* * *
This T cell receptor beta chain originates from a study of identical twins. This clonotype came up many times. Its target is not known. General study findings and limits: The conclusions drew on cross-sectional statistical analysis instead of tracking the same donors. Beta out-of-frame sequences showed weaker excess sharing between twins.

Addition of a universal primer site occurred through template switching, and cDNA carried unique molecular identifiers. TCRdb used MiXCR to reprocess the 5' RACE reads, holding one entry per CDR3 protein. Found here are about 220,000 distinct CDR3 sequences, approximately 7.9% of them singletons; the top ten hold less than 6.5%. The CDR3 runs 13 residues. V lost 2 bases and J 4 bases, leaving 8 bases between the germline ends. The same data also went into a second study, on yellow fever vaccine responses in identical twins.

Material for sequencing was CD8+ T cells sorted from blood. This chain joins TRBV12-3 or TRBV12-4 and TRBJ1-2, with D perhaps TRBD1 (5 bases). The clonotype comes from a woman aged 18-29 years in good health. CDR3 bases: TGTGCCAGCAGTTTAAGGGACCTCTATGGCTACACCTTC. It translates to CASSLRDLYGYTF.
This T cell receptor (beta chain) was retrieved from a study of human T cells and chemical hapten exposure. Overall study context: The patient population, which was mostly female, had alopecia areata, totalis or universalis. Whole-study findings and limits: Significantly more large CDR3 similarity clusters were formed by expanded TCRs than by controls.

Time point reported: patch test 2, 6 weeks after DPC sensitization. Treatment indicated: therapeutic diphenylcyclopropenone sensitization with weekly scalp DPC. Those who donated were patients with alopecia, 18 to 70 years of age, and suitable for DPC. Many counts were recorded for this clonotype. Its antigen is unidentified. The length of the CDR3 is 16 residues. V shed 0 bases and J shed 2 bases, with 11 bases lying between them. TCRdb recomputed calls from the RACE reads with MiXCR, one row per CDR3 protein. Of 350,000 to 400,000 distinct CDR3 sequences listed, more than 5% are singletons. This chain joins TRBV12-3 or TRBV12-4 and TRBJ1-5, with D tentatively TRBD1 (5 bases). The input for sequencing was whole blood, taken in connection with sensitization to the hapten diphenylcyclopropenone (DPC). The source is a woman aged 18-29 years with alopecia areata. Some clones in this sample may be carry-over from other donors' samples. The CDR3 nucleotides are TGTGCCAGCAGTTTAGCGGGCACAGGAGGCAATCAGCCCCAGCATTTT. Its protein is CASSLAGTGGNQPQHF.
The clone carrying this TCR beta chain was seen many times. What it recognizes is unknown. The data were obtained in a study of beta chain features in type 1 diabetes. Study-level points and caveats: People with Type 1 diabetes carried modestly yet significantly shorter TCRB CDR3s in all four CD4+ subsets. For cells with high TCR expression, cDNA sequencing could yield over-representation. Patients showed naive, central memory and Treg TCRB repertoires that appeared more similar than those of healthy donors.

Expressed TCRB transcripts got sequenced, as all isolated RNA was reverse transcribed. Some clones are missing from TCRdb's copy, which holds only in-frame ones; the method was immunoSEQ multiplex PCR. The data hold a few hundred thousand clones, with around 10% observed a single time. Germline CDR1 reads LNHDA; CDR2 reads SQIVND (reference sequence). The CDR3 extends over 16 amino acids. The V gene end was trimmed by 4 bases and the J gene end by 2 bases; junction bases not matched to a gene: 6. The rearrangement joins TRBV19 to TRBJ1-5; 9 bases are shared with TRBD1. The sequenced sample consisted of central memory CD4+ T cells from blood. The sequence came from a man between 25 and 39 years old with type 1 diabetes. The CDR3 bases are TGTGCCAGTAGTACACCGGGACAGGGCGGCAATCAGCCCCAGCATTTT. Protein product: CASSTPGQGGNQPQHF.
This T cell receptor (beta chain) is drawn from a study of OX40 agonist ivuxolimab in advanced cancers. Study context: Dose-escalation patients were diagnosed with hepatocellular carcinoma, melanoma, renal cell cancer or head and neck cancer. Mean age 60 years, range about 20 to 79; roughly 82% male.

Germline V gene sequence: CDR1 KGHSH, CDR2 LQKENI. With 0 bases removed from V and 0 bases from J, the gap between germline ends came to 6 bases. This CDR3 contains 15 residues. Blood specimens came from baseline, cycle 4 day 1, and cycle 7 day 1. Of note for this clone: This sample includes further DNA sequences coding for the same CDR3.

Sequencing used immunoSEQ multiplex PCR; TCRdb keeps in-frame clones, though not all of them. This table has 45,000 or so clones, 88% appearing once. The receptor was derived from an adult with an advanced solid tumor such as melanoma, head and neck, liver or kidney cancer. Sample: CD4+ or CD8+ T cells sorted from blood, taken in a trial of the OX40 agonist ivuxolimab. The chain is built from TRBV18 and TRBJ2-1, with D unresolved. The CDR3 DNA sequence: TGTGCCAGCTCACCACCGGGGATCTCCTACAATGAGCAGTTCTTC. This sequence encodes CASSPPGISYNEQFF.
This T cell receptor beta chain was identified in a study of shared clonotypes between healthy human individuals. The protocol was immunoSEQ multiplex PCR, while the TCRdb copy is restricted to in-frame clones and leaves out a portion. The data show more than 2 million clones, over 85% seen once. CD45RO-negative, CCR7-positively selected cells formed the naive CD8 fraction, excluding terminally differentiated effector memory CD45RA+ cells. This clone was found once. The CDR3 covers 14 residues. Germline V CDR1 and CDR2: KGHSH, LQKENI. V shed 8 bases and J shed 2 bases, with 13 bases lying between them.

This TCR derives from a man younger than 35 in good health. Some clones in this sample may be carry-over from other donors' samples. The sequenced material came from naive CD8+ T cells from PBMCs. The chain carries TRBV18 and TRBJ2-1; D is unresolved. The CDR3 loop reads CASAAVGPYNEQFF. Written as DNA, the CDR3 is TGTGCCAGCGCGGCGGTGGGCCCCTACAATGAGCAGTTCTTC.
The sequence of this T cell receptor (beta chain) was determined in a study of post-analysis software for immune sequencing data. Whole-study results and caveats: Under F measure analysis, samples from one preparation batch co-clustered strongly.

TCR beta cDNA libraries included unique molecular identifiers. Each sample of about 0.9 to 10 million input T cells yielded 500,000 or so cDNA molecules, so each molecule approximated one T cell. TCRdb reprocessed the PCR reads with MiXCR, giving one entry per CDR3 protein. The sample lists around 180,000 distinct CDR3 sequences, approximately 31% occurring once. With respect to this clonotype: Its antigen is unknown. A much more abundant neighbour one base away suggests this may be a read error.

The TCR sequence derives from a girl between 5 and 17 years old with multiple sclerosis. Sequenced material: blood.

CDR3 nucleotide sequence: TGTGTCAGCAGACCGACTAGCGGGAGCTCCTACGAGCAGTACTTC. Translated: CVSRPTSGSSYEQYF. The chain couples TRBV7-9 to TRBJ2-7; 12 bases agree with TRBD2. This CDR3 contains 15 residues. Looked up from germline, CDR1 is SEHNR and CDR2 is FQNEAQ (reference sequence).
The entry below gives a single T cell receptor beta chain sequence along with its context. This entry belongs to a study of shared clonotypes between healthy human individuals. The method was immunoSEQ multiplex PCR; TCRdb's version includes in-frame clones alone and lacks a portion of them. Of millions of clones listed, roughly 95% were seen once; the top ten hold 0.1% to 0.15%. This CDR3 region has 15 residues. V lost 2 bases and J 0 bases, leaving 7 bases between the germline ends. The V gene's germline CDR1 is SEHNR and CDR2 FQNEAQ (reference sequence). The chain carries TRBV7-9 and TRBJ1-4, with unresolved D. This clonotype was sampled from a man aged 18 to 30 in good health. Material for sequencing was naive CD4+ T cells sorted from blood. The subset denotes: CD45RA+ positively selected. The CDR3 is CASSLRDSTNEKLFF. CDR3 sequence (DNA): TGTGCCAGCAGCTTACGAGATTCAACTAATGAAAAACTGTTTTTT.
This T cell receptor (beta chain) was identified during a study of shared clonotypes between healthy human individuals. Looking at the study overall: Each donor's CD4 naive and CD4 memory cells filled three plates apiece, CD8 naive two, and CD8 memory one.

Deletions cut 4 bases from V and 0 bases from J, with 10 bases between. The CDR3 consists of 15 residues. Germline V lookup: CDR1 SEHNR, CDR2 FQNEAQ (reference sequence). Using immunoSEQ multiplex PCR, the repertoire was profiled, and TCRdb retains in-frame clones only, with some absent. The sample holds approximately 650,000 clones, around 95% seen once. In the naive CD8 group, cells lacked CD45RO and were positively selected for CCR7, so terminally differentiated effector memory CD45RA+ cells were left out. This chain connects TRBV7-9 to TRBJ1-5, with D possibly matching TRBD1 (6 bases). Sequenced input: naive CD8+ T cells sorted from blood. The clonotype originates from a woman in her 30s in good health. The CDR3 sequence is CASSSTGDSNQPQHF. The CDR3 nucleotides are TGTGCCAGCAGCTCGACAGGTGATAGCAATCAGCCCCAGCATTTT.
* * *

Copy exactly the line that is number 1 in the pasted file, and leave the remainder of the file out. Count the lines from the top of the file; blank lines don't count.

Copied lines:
This T cell receptor beta chain originates from a study of identical twins. This clonotype came up many times. Its target is not known. General study findings and limits: The conclusions drew on cross-sectional statistical analysis instead of tracking the same donors. Beta out-of-frame sequences showed weaker excess sharing between twins.